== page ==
Friday, March 30, 2012

Wabi Sabi

Written by: Mark Reibstein

First line: Wabi Sabi was a cat who lived in Kyoto, Japan.

Why you should read this book: The expression “wabi sabi” is hard to explain, learns a little cat of the same name, but in this case, curiosity edifies the cat, who goes on a long journey to learn the roots of Taoism and Zen: simple things are beautiful. This is a gorgeous book, both visually—Ed Young’s distinctive textured collage illustrations creative a three dimensional feel in a book with an unusual portrait orientation—as well as structurally—each long page includes a new English haiku that follows the story as well as an ancient Japanese haiku by the celebrated poets, Basho and Shiki. Includes supplementary information about the philosophy of  wabi  sabi and haiku.

Why you shouldn’t read this book: You’re a modern architect, in favor of clean, sleek lines and shiny new skyscrapers.

Tuesday, March 27, 2012

How Turtle’s Back Was Cracked

Written by: Gayle Ross

First line: This is what the old people told me when I was a child, about the days when the people and the animals still spoke the same language.

Why you should read this book: A retelling of an old Cherokee legend with vibrant painted illustrations, you’ll learn of the partnership of Possum and Turtle in the sharing of persimmons, and how Wolf’s mischief ultimately led to Turtle’s bad behavior and sad fate. Although Possum is the one who thwarts Wolf, Turtle takes credit, brags, and treats himself like a hero, until the other wolves take their revenge on him. Like Brer Rabbit, Turtle talks his way out certain death, but unlike Brer Rabbit, he pays for his braggadocio.

Why you shouldn’t read this book: You expect a hero’s welcome wherever you go.

How to Lose All Your Friends

Written by: Nancy Carlson

First line: If you don’t want to have any friends, follow these simple instructions:

Why you should read this book: A succinct primer with six easy steps not only for alienating any potential playmates, but also for irritating adults and turning yourself into a repulsive person who is unhappy and unlikable. Much more efficient than an etiquette book for the younger set, here you’ll find a fast overview of the worst childhood behaviors and the lovingly implied message. The choice is the child’s: choose to behave in an ugly fashion and have no friends, or eliminate these poor behaviors and find happiness.

Why you shouldn’t read this book: You have lots of friends and you have no trouble keeping them. 

Boots and the Glass Mountain

Written by: Claire Martin

First line: Boots was scared.

Why you should read this book: After his two older brothers fail to save the family’s crops from the trolls that devour all their grain on Midsummer’s Night, they doubt that little brother Boots will have the fortitude to overcome the monsters, but Boots girds his courage and, three years running, outwits the threat and wins a fine stallion each year. When the foolish king declares that the man who can ride up a glass mountain will win the hand of his daughter in marriage, Boots has an advantage over all the other knights. A lovely retelling of an old tale with many popular and familiar thematic elements.

Why you shouldn’t read this book: You think your youngest sibling is an incompetent dolt who can never surpass you in anything.

Tam Lin

Written by: Jane Yolen

First line: There was once a strange, forbidding castle with ruined towers on a weedy piece of land called Carterhaugh.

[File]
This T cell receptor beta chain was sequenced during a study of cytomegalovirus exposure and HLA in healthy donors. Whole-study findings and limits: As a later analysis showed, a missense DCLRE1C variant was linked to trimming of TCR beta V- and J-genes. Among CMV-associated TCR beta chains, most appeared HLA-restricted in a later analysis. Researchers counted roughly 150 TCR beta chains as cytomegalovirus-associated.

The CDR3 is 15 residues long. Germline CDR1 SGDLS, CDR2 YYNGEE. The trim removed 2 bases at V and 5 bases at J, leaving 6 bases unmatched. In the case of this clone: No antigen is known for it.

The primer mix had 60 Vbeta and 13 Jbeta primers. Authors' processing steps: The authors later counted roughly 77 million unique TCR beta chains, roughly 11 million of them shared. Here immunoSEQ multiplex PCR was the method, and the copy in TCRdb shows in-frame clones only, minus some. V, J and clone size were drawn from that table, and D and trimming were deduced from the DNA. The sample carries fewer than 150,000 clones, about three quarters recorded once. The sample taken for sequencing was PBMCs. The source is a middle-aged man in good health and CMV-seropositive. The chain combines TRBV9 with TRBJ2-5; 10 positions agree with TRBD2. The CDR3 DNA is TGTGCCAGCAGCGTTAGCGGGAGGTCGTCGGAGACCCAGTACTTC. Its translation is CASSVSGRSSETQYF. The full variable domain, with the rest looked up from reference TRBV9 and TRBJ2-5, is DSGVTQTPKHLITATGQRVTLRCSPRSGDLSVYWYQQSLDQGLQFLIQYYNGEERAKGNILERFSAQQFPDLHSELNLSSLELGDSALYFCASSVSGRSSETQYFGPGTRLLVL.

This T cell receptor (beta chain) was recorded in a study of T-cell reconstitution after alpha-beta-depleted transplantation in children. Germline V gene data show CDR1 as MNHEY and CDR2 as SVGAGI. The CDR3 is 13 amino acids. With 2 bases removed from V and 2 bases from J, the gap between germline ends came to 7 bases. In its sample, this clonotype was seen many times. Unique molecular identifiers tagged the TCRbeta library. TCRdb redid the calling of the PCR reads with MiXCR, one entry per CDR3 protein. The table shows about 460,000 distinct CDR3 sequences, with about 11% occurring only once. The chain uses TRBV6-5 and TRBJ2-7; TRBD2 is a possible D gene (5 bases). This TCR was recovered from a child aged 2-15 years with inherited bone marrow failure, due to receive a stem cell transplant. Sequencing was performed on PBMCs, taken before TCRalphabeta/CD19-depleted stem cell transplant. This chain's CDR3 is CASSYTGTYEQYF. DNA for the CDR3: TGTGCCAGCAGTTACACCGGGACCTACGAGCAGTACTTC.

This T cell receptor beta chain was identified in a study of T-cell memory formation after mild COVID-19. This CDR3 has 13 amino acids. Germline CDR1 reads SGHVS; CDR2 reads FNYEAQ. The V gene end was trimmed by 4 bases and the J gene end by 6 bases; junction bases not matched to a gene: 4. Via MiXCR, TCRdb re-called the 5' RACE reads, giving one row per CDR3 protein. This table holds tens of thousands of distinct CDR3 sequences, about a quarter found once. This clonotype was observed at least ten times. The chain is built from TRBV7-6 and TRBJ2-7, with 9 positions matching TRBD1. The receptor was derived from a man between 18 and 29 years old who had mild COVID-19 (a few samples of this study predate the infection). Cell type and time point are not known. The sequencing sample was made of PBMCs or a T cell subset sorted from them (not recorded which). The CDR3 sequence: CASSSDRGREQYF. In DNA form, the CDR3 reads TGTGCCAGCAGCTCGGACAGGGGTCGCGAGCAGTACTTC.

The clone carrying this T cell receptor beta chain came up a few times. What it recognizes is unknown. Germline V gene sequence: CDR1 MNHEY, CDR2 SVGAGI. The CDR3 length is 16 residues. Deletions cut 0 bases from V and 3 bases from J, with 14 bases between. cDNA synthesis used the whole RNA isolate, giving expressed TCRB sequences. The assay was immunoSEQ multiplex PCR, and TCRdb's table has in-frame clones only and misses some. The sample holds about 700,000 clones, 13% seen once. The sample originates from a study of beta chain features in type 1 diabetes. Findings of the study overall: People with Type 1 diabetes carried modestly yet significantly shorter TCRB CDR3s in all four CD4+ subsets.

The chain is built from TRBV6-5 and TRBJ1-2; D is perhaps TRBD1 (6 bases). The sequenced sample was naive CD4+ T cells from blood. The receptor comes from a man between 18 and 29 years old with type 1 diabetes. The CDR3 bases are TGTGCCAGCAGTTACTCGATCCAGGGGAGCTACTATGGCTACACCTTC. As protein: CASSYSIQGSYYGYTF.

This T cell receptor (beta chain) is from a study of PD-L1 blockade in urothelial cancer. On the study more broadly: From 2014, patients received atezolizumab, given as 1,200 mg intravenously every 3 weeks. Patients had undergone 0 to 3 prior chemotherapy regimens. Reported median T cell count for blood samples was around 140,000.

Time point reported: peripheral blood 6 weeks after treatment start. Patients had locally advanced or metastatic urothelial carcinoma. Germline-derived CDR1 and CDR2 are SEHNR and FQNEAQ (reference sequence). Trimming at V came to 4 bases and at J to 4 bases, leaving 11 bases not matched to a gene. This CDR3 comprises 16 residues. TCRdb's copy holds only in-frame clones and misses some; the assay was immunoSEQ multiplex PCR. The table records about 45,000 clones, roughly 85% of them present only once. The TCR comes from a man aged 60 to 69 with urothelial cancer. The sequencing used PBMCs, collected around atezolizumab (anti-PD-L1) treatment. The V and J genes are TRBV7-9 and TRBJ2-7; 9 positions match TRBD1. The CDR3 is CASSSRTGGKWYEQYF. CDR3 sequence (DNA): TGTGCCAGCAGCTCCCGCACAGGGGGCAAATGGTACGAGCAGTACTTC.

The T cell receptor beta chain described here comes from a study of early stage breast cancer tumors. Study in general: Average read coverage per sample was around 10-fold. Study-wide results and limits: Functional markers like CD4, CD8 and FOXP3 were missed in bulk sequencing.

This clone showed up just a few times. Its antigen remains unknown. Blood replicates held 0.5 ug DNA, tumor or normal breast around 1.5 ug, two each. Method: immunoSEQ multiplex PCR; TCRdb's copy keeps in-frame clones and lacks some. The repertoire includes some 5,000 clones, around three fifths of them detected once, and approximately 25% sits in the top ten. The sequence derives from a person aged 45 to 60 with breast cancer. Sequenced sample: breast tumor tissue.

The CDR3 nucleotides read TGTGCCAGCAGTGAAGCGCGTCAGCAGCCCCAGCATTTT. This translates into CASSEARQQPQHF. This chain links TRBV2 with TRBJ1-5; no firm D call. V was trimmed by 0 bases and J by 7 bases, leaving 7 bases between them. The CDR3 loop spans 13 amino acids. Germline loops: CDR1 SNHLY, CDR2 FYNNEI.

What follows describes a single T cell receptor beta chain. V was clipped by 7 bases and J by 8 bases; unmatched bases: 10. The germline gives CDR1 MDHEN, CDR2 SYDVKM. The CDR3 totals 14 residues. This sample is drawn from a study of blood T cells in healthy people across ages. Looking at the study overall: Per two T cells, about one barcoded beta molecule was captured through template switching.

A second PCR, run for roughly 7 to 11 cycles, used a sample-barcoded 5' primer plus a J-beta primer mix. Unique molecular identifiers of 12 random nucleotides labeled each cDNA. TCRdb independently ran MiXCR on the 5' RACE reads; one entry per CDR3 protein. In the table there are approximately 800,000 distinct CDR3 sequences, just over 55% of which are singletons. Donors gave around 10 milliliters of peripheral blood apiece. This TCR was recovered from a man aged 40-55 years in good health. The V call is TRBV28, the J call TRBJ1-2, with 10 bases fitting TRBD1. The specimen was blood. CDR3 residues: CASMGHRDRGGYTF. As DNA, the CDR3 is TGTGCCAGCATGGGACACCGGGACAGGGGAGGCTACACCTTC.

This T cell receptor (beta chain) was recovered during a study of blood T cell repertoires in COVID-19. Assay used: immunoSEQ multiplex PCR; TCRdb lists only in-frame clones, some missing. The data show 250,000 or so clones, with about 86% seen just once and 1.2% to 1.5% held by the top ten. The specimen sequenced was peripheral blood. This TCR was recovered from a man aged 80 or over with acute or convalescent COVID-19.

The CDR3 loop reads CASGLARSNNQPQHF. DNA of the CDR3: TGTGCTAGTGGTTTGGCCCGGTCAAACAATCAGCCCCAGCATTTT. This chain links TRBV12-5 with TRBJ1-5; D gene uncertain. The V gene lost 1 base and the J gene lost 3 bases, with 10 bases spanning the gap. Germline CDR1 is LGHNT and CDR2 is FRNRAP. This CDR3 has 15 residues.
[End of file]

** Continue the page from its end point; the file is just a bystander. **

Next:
Why you should read this book: It’s a true fairy tale, with a strong female protagonist and a deceptive and chilling antagonist. The possibility of dread and ruin lurk on every page, while the redemptive power of love continues to strive against all odds. Yolen’s masterful retelling, along with Charles Mikolaycak’s lovely illustrations create a beautiful and chilling experience for the reader.

Why you shouldn’t read this book: You think fairies must be tiny happy folk with rainbow wings who live amongst the flowers and giggle an awful lot. 

The Secret Stories of Hotel Suites by Chelly Levin, Adulteress

Written by: Gloria Hollister

First line: The coffee was strong, and hot, and drinkable, which almost made up for everything else.

Why you should read this book: Chelly Levin is bored at work, bored in her marriage, unfulfilled as an artist, and rapidly approaching a flat, gray, middle age when Noah Grimm, a once-nerdy admirer from her childhood, appears in a whirlwind of change and whisks her off to a wonderland of sexual ecstasy. This somewhat trashy but eminently readable chick-lit novel makes no apologies for its close examination of an adulterous affair and its inevitable conclusion, and manages to titillate, entertain, and shock the reader on the way. Not for the faint of heart, but certainly for those who appreciate a little illicit and well-described sex.

Why you shouldn't read this book: You believe marriage vows are sacred and cheating should be punishable by death.


 Written by: Rumer Godden

First line: “He’s hideous,” said Malcolm.

Why you should read this book: Li-la is not like the other girls in her English village; she is one-quarter Chinese, and every year her Great Uncle sends her a beautiful Chinese treasure on her birthday. This year, she receives the unusual green satin Fu-dog, who can talk, shares with her amazing details about her Chinese heritage, and promises to take her to London to meet the rest of her family. Dragging along her reluctant brother, Malcolm, Li-la  and Fu-dog take a magical adventure to Chinatown and learn what is truly important in life.

Why you shouldn’t read this book: You don’t believe in dragons or magical talking dogs.